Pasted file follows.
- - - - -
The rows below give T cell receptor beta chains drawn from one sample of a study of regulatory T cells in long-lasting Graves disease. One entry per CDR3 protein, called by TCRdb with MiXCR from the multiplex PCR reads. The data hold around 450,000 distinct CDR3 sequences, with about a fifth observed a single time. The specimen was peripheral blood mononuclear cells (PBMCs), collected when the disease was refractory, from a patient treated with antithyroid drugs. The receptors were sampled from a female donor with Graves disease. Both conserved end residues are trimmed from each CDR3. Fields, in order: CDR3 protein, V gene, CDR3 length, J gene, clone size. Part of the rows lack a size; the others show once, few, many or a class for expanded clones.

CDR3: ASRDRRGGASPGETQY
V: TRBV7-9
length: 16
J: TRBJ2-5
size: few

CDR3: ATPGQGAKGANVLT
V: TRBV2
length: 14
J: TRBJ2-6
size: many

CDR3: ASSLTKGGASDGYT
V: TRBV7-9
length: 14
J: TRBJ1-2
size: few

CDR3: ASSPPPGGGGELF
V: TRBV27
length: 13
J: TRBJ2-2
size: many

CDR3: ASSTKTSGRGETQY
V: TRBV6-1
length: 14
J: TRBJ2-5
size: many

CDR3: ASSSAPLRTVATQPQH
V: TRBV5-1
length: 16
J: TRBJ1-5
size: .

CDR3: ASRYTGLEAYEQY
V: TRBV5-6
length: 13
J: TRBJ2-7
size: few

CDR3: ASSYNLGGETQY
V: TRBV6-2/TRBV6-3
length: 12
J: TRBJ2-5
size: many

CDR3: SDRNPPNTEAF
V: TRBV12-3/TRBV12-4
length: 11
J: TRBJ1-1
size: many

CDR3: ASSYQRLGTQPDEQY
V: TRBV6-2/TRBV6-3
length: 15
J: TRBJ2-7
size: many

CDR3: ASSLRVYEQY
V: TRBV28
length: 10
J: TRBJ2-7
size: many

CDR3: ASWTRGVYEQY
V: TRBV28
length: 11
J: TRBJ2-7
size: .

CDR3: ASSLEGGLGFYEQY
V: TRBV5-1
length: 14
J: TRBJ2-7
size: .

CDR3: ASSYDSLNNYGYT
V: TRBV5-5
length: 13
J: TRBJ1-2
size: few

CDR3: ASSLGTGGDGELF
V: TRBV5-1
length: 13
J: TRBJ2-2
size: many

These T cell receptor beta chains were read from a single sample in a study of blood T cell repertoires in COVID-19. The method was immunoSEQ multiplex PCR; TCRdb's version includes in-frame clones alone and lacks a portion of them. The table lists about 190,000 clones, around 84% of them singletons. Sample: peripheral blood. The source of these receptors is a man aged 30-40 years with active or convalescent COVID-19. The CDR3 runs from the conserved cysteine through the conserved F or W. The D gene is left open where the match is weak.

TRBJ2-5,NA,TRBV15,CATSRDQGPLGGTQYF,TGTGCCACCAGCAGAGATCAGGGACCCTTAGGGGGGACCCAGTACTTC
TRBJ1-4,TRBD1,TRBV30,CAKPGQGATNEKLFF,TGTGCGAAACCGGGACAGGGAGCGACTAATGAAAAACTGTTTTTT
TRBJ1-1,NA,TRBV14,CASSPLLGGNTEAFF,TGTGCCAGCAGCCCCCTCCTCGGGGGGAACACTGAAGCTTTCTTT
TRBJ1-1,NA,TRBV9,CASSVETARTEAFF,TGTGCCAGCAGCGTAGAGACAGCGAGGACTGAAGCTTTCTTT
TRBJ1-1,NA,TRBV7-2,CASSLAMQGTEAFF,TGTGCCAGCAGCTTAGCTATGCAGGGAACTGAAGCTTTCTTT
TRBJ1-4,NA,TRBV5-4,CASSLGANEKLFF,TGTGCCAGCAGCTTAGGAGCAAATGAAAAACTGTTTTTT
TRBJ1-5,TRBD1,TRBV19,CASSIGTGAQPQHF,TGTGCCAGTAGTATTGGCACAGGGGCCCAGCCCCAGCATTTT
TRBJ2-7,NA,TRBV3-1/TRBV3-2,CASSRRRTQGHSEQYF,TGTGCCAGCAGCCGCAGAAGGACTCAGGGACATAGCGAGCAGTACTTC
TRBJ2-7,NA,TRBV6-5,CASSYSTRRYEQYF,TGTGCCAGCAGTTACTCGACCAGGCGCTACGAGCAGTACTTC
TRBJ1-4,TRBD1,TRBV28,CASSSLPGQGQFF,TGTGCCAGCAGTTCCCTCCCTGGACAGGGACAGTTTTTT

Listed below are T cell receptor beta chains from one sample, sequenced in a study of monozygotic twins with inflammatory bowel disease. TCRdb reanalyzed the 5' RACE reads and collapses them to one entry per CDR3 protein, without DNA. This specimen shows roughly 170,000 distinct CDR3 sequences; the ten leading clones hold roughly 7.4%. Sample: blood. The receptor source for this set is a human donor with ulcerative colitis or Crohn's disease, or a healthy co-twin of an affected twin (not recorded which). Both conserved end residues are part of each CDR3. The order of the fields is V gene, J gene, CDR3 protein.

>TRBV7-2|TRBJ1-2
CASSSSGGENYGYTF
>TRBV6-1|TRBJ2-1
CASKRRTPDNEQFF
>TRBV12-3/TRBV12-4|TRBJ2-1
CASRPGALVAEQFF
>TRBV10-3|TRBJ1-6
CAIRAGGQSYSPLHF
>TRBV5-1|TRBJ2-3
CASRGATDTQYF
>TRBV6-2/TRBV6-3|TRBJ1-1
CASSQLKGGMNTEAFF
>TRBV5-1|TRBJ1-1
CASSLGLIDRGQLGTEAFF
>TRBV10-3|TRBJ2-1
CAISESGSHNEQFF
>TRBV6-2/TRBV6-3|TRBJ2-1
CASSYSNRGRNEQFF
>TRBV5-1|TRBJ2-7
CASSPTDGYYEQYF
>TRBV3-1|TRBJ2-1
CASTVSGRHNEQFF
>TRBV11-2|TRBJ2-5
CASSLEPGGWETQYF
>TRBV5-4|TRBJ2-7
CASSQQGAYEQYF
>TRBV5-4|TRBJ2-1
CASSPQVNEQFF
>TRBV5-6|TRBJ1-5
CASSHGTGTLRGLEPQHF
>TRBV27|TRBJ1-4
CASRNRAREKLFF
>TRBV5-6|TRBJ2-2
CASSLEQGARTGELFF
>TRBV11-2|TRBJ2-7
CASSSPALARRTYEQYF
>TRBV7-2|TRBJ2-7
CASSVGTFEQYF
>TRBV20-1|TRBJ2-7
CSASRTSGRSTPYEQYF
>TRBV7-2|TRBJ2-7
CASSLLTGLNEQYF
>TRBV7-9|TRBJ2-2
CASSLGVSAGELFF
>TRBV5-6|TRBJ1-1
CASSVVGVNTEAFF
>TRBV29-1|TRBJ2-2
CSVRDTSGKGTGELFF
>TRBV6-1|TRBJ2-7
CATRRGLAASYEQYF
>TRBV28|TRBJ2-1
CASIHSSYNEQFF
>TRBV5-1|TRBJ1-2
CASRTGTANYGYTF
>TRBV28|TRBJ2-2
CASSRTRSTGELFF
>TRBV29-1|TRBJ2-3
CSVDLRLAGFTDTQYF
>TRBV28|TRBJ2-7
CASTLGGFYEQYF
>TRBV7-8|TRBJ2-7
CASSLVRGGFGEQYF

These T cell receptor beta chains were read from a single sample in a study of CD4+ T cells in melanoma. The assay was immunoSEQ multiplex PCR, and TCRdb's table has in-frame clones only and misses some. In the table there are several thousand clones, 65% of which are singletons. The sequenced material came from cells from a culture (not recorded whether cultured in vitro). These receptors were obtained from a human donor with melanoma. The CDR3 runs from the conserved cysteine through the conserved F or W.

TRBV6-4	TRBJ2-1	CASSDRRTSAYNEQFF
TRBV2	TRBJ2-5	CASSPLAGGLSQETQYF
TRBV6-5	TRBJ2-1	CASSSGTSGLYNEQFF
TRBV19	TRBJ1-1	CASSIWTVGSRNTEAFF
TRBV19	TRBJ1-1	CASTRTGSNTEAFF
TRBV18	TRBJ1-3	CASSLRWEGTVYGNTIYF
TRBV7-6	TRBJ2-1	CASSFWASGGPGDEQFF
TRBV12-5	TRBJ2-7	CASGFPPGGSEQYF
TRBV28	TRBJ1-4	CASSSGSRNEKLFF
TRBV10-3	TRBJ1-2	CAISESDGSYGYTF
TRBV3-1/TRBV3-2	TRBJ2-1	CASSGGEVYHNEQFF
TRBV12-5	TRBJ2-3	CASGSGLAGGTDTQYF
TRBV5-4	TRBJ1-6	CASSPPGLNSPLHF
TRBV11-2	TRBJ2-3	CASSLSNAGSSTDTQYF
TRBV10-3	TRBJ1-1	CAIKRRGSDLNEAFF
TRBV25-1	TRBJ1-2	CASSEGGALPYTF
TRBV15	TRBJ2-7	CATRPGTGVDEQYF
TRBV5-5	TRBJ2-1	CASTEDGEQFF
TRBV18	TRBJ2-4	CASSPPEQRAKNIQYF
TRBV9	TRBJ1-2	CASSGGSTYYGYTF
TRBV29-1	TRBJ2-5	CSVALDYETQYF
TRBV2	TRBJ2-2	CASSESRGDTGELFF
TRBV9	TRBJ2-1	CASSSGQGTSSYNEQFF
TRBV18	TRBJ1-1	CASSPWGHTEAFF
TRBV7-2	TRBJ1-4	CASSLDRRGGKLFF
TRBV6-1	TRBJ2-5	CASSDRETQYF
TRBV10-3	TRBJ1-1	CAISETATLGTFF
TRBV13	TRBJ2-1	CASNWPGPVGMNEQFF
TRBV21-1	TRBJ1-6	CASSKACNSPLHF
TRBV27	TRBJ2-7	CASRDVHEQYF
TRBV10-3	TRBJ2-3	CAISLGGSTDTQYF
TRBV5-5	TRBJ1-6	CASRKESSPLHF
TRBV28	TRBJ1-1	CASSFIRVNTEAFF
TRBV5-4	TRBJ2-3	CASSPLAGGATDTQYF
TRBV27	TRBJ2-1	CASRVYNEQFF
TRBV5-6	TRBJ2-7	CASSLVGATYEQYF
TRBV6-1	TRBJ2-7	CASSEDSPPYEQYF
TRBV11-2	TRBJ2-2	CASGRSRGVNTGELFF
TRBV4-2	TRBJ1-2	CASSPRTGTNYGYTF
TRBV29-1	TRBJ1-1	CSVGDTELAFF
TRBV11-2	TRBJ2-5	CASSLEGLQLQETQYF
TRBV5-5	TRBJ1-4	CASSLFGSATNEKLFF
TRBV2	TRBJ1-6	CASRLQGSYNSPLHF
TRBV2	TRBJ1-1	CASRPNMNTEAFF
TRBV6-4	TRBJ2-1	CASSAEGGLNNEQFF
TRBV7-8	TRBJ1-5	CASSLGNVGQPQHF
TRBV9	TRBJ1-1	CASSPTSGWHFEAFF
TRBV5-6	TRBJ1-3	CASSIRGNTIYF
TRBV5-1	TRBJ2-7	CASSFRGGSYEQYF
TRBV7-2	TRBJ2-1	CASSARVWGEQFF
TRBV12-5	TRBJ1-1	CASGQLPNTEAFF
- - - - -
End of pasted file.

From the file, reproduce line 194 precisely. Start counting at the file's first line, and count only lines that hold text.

TRBV2	TRBJ1-6	CASRLQGSYNSPLHF